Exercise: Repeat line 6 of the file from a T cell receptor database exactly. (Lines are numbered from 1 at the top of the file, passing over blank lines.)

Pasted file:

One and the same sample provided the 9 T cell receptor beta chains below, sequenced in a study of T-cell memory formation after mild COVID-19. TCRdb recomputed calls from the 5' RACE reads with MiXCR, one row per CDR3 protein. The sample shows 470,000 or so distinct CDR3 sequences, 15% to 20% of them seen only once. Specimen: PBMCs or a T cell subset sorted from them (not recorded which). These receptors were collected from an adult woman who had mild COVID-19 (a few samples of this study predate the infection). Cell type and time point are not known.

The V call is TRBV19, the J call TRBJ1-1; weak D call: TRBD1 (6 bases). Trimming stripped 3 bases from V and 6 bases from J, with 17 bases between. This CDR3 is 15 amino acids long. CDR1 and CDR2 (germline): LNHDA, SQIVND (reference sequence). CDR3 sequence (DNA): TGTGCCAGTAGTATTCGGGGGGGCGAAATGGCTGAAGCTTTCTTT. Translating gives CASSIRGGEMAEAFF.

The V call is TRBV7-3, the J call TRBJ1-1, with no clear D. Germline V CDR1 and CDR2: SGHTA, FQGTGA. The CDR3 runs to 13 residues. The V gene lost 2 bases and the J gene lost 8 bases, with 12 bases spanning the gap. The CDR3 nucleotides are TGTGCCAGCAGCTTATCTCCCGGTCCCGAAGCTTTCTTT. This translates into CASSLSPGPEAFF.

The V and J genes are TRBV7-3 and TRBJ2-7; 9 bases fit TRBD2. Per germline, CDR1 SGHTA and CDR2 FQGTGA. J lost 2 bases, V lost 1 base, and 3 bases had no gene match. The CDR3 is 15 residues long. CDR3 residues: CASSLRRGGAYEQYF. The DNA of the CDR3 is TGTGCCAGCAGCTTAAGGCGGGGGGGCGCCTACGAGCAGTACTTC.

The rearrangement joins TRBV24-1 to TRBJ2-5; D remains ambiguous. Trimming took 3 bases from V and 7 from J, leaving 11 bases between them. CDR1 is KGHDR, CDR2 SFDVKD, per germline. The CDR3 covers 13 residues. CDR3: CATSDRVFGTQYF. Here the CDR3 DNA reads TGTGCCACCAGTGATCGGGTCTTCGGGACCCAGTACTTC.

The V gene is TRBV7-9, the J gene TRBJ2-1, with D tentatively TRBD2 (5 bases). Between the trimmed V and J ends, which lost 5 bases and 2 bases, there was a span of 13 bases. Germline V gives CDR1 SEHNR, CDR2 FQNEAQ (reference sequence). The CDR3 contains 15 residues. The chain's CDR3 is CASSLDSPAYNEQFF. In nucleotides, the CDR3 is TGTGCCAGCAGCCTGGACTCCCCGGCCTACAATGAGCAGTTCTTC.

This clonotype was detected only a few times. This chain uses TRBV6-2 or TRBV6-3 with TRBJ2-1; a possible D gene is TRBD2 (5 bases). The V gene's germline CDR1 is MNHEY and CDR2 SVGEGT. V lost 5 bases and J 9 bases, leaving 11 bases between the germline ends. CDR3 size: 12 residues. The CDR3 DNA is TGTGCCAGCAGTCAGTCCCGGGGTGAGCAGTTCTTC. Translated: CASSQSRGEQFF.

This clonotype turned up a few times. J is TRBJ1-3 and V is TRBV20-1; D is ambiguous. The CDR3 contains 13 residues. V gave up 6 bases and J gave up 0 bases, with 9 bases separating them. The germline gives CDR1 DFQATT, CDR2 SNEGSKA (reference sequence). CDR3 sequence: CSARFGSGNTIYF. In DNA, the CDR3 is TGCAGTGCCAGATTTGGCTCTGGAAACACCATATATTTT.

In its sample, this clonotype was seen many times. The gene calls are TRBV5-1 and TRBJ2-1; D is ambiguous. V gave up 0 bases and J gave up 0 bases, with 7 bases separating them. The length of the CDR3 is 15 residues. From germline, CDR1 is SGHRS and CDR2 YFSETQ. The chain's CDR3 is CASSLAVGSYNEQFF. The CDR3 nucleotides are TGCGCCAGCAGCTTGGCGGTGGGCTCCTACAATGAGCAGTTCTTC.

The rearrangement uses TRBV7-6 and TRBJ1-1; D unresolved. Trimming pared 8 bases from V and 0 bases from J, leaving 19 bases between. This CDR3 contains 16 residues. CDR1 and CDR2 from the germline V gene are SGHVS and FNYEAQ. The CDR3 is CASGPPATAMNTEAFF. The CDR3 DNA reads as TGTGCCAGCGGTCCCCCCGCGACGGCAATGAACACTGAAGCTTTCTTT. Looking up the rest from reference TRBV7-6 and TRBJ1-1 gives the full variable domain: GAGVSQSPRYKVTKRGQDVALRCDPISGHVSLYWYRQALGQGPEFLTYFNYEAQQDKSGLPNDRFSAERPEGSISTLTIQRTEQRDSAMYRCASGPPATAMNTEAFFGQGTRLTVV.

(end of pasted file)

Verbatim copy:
The V gene is TRBV7-9, the J gene TRBJ2-1, with D tentatively TRBD2 (5 bases). Between the trimmed V and J ends, which lost 5 bases and 2 bases, there was a span of 13 bases. Germline V gives CDR1 SEHNR, CDR2 FQNEAQ (reference sequence). The CDR3 contains 15 residues. The chain's CDR3 is CASSLDSPAYNEQFF. In nucleotides, the CDR3 is TGTGCCAGCAGCCTGGACTCCCCGGCCTACAATGAGCAGTTCTTC.